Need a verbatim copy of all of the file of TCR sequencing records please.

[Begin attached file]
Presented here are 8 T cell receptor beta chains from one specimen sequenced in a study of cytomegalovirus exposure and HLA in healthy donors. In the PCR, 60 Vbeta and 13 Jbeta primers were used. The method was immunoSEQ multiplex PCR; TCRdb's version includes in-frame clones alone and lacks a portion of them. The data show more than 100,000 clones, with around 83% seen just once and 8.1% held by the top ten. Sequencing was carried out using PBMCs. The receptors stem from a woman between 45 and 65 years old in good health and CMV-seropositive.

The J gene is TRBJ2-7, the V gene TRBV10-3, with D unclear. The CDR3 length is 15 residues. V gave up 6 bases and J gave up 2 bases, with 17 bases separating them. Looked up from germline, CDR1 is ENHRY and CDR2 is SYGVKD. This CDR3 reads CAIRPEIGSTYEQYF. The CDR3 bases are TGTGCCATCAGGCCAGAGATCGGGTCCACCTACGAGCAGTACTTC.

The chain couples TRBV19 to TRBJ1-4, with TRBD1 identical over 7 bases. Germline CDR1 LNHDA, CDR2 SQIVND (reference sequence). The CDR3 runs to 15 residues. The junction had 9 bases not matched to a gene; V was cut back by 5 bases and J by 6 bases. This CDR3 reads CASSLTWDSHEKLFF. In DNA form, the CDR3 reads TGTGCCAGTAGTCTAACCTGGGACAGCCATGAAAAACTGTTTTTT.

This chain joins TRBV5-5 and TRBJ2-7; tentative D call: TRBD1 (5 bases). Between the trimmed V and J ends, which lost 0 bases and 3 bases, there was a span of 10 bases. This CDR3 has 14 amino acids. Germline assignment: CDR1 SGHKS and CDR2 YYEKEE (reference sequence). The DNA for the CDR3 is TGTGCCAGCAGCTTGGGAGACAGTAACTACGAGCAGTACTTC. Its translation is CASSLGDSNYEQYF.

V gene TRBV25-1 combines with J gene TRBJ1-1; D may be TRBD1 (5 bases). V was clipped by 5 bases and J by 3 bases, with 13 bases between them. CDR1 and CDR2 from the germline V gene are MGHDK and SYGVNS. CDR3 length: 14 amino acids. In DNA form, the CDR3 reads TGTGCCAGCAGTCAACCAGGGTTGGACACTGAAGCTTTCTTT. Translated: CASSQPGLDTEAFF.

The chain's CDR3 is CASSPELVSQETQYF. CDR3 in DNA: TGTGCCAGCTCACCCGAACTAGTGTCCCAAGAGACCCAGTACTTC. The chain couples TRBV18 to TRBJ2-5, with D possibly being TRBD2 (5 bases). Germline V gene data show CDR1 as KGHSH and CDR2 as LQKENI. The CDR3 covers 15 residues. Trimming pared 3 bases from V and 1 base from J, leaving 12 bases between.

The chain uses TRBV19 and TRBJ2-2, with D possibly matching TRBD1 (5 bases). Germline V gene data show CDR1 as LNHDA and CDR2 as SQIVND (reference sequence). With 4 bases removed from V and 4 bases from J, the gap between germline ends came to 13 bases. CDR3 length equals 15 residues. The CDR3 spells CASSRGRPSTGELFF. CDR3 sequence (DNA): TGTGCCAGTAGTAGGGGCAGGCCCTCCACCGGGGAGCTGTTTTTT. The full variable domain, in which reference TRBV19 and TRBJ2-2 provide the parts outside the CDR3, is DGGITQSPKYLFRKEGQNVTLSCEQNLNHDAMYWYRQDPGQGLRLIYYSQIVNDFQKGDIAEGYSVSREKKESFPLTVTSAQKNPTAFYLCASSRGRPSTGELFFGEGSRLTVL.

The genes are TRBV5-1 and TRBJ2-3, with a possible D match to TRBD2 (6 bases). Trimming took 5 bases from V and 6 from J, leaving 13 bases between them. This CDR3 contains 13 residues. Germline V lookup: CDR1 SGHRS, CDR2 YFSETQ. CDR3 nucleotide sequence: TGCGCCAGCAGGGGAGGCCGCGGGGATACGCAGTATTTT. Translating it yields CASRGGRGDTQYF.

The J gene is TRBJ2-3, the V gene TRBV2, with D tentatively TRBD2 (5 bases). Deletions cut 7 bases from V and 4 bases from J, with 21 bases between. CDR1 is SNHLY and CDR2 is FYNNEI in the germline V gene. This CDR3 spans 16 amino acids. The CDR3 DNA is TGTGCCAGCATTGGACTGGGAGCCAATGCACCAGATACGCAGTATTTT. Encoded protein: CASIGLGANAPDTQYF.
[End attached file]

Presented here are 8 T cell receptor beta chains from one specimen sequenced in a study of cytomegalovirus exposure and HLA in healthy donors. In the PCR, 60 Vbeta and 13 Jbeta primers were used. The method was immunoSEQ multiplex PCR; TCRdb's version includes in-frame clones alone and lacks a portion of them. The data show more than 100,000 clones, with around 83% seen just once and 8.1% held by the top ten. Sequencing was carried out using PBMCs. The receptors stem from a woman between 45 and 65 years old in good health and CMV-seropositive.

The J gene is TRBJ2-7, the V gene TRBV10-3, with D unclear. The CDR3 length is 15 residues. V gave up 6 bases and J gave up 2 bases, with 17 bases separating them. Looked up from germline, CDR1 is ENHRY and CDR2 is SYGVKD. This CDR3 reads CAIRPEIGSTYEQYF. The CDR3 bases are TGTGCCATCAGGCCAGAGATCGGGTCCACCTACGAGCAGTACTTC.

The chain couples TRBV19 to TRBJ1-4, with TRBD1 identical over 7 bases. Germline CDR1 LNHDA, CDR2 SQIVND (reference sequence). The CDR3 runs to 15 residues. The junction had 9 bases not matched to a gene; V was cut back by 5 bases and J by 6 bases. This CDR3 reads CASSLTWDSHEKLFF. In DNA form, the CDR3 reads TGTGCCAGTAGTCTAACCTGGGACAGCCATGAAAAACTGTTTTTT.

This chain joins TRBV5-5 and TRBJ2-7; tentative D call: TRBD1 (5 bases). Between the trimmed V and J ends, which lost 0 bases and 3 bases, there was a span of 10 bases. This CDR3 has 14 amino acids. Germline assignment: CDR1 SGHKS and CDR2 YYEKEE (reference sequence). The DNA for the CDR3 is TGTGCCAGCAGCTTGGGAGACAGTAACTACGAGCAGTACTTC. Its translation is CASSLGDSNYEQYF.

V gene TRBV25-1 combines with J gene TRBJ1-1; D may be TRBD1 (5 bases). V was clipped by 5 bases and J by 3 bases, with 13 bases between them. CDR1 and CDR2 from the germline V gene are MGHDK and SYGVNS. CDR3 length: 14 amino acids. In DNA form, the CDR3 reads TGTGCCAGCAGTCAACCAGGGTTGGACACTGAAGCTTTCTTT. Translated: CASSQPGLDTEAFF.

The chain's CDR3 is CASSPELVSQETQYF. CDR3 in DNA: TGTGCCAGCTCACCCGAACTAGTGTCCCAAGAGACCCAGTACTTC. The chain couples TRBV18 to TRBJ2-5, with D possibly being TRBD2 (5 bases). Germline V gene data show CDR1 as KGHSH and CDR2 as LQKENI. The CDR3 covers 15 residues. Trimming pared 3 bases from V and 1 base from J, leaving 12 bases between.

The chain uses TRBV19 and TRBJ2-2, with D possibly matching TRBD1 (5 bases). Germline V gene data show CDR1 as LNHDA and CDR2 as SQIVND (reference sequence). With 4 bases removed from V and 4 bases from J, the gap between germline ends came to 13 bases. CDR3 length equals 15 residues. The CDR3 spells CASSRGRPSTGELFF. CDR3 sequence (DNA): TGTGCCAGTAGTAGGGGCAGGCCCTCCACCGGGGAGCTGTTTTTT. The full variable domain, in which reference TRBV19 and TRBJ2-2 provide the parts outside the CDR3, is DGGITQSPKYLFRKEGQNVTLSCEQNLNHDAMYWYRQDPGQGLRLIYYSQIVNDFQKGDIAEGYSVSREKKESFPLTVTSAQKNPTAFYLCASSRGRPSTGELFFGEGSRLTVL.

The genes are TRBV5-1 and TRBJ2-3, with a possible D match to TRBD2 (6 bases). Trimming took 5 bases from V and 6 from J, leaving 13 bases between them. This CDR3 contains 13 residues. Germline V lookup: CDR1 SGHRS, CDR2 YFSETQ. CDR3 nucleotide sequence: TGCGCCAGCAGGGGAGGCCGCGGGGATACGCAGTATTTT. Translating it yields CASRGGRGDTQYF.

The J gene is TRBJ2-3, the V gene TRBV2, with D tentatively TRBD2 (5 bases). Deletions cut 7 bases from V and 4 bases from J, with 21 bases between. CDR1 is SNHLY and CDR2 is FYNNEI in the germline V gene. This CDR3 spans 16 amino acids. The CDR3 DNA is TGTGCCAGCATTGGACTGGGAGCCAATGCACCAGATACGCAGTATTTT. Encoded protein: CASIGLGANAPDTQYF.